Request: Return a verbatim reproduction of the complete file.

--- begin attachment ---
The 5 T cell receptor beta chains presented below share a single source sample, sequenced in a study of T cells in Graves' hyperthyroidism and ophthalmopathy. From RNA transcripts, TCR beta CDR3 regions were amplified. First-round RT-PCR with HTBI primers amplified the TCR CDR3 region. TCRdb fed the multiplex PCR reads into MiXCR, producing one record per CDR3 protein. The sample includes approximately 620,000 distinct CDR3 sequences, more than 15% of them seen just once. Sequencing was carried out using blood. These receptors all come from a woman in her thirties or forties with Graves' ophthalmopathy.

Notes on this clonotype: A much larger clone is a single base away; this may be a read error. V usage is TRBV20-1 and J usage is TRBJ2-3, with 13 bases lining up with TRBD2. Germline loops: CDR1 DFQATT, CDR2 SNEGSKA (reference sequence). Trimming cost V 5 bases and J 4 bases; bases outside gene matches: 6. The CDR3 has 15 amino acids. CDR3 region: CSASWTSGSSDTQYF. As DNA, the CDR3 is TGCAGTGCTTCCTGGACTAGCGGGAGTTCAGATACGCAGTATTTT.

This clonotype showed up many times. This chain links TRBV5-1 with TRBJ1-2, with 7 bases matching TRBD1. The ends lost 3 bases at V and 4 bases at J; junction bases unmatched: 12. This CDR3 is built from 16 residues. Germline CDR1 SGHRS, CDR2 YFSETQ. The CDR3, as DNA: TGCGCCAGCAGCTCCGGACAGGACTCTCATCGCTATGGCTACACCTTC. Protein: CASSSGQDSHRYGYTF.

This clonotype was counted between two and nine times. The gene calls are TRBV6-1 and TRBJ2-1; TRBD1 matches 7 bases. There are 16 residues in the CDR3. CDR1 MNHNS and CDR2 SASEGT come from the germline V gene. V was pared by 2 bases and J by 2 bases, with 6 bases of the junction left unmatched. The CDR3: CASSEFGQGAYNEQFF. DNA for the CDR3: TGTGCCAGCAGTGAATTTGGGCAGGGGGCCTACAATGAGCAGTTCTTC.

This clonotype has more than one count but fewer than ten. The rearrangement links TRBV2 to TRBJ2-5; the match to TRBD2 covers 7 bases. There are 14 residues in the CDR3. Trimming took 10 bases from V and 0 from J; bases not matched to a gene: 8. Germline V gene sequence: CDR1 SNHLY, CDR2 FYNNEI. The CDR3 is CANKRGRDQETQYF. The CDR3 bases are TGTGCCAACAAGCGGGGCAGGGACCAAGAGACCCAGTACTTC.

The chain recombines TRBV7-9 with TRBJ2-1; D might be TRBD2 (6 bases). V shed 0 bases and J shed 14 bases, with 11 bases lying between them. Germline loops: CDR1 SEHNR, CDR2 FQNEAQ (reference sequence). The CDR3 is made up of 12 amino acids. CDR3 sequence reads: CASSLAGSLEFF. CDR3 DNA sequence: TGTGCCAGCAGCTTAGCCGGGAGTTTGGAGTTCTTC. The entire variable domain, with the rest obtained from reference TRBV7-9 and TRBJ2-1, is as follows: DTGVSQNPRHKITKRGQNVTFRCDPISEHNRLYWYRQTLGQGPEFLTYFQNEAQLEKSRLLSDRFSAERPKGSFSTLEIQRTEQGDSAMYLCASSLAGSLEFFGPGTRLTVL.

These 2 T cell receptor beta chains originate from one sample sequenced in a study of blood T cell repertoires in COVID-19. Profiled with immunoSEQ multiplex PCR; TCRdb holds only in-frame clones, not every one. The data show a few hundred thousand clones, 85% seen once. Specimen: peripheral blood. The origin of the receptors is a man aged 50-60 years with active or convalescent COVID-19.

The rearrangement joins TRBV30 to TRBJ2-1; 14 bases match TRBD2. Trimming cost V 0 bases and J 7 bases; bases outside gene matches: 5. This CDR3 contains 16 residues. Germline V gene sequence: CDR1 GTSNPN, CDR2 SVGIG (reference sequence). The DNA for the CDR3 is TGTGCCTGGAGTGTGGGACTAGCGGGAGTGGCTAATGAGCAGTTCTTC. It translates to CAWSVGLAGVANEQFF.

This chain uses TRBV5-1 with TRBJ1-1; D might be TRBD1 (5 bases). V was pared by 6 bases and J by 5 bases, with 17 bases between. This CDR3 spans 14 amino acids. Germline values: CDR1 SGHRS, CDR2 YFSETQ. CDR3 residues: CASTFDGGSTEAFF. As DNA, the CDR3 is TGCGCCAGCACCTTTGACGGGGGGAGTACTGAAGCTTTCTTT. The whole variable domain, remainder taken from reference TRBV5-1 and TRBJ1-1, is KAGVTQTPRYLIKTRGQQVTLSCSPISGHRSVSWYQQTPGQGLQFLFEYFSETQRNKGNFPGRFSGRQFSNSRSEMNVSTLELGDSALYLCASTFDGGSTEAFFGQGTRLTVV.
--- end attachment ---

The 5 T cell receptor beta chains presented below share a single source sample, sequenced in a study of T cells in Graves' hyperthyroidism and ophthalmopathy. From RNA transcripts, TCR beta CDR3 regions were amplified. First-round RT-PCR with HTBI primers amplified the TCR CDR3 region. TCRdb fed the multiplex PCR reads into MiXCR, producing one record per CDR3 protein. The sample includes approximately 620,000 distinct CDR3 sequences, more than 15% of them seen just once. Sequencing was carried out using blood. These receptors all come from a woman in her thirties or forties with Graves' ophthalmopathy.

Notes on this clonotype: A much larger clone is a single base away; this may be a read error. V usage is TRBV20-1 and J usage is TRBJ2-3, with 13 bases lining up with TRBD2. Germline loops: CDR1 DFQATT, CDR2 SNEGSKA (reference sequence). Trimming cost V 5 bases and J 4 bases; bases outside gene matches: 6. The CDR3 has 15 amino acids. CDR3 region: CSASWTSGSSDTQYF. As DNA, the CDR3 is TGCAGTGCTTCCTGGACTAGCGGGAGTTCAGATACGCAGTATTTT.

This clonotype showed up many times. This chain links TRBV5-1 with TRBJ1-2, with 7 bases matching TRBD1. The ends lost 3 bases at V and 4 bases at J; junction bases unmatched: 12. This CDR3 is built from 16 residues. Germline CDR1 SGHRS, CDR2 YFSETQ. The CDR3, as DNA: TGCGCCAGCAGCTCCGGACAGGACTCTCATCGCTATGGCTACACCTTC. Protein: CASSSGQDSHRYGYTF.

This clonotype was counted between two and nine times. The gene calls are TRBV6-1 and TRBJ2-1; TRBD1 matches 7 bases. There are 16 residues in the CDR3. CDR1 MNHNS and CDR2 SASEGT come from the germline V gene. V was pared by 2 bases and J by 2 bases, with 6 bases of the junction left unmatched. The CDR3: CASSEFGQGAYNEQFF. DNA for the CDR3: TGTGCCAGCAGTGAATTTGGGCAGGGGGCCTACAATGAGCAGTTCTTC.

This clonotype has more than one count but fewer than ten. The rearrangement links TRBV2 to TRBJ2-5; the match to TRBD2 covers 7 bases. There are 14 residues in the CDR3. Trimming took 10 bases from V and 0 from J; bases not matched to a gene: 8. Germline V gene sequence: CDR1 SNHLY, CDR2 FYNNEI. The CDR3 is CANKRGRDQETQYF. The CDR3 bases are TGTGCCAACAAGCGGGGCAGGGACCAAGAGACCCAGTACTTC.

The chain recombines TRBV7-9 with TRBJ2-1; D might be TRBD2 (6 bases). V shed 0 bases and J shed 14 bases, with 11 bases lying between them. Germline loops: CDR1 SEHNR, CDR2 FQNEAQ (reference sequence). The CDR3 is made up of 12 amino acids. CDR3 sequence reads: CASSLAGSLEFF. CDR3 DNA sequence: TGTGCCAGCAGCTTAGCCGGGAGTTTGGAGTTCTTC. The entire variable domain, with the rest obtained from reference TRBV7-9 and TRBJ2-1, is as follows: DTGVSQNPRHKITKRGQNVTFRCDPISEHNRLYWYRQTLGQGPEFLTYFQNEAQLEKSRLLSDRFSAERPKGSFSTLEIQRTEQGDSAMYLCASSLAGSLEFFGPGTRLTVL.

These 2 T cell receptor beta chains originate from one sample sequenced in a study of blood T cell repertoires in COVID-19. Profiled with immunoSEQ multiplex PCR; TCRdb holds only in-frame clones, not every one. The data show a few hundred thousand clones, 85% seen once. Specimen: peripheral blood. The origin of the receptors is a man aged 50-60 years with active or convalescent COVID-19.

The rearrangement joins TRBV30 to TRBJ2-1; 14 bases match TRBD2. Trimming cost V 0 bases and J 7 bases; bases outside gene matches: 5. This CDR3 contains 16 residues. Germline V gene sequence: CDR1 GTSNPN, CDR2 SVGIG (reference sequence). The DNA for the CDR3 is TGTGCCTGGAGTGTGGGACTAGCGGGAGTGGCTAATGAGCAGTTCTTC. It translates to CAWSVGLAGVANEQFF.

This chain uses TRBV5-1 with TRBJ1-1; D might be TRBD1 (5 bases). V was pared by 6 bases and J by 5 bases, with 17 bases between. This CDR3 spans 14 amino acids. Germline values: CDR1 SGHRS, CDR2 YFSETQ. CDR3 residues: CASTFDGGSTEAFF. As DNA, the CDR3 is TGCGCCAGCACCTTTGACGGGGGGAGTACTGAAGCTTTCTTT. The whole variable domain, remainder taken from reference TRBV5-1 and TRBJ1-1, is KAGVTQTPRYLIKTRGQQVTLSCSPISGHRSVSWYQQTPGQGLQFLFEYFSETQRNKGNFPGRFSGRQFSNSRSEMNVSTLELGDSALYLCASTFDGGSTEAFFGQGTRLTVV.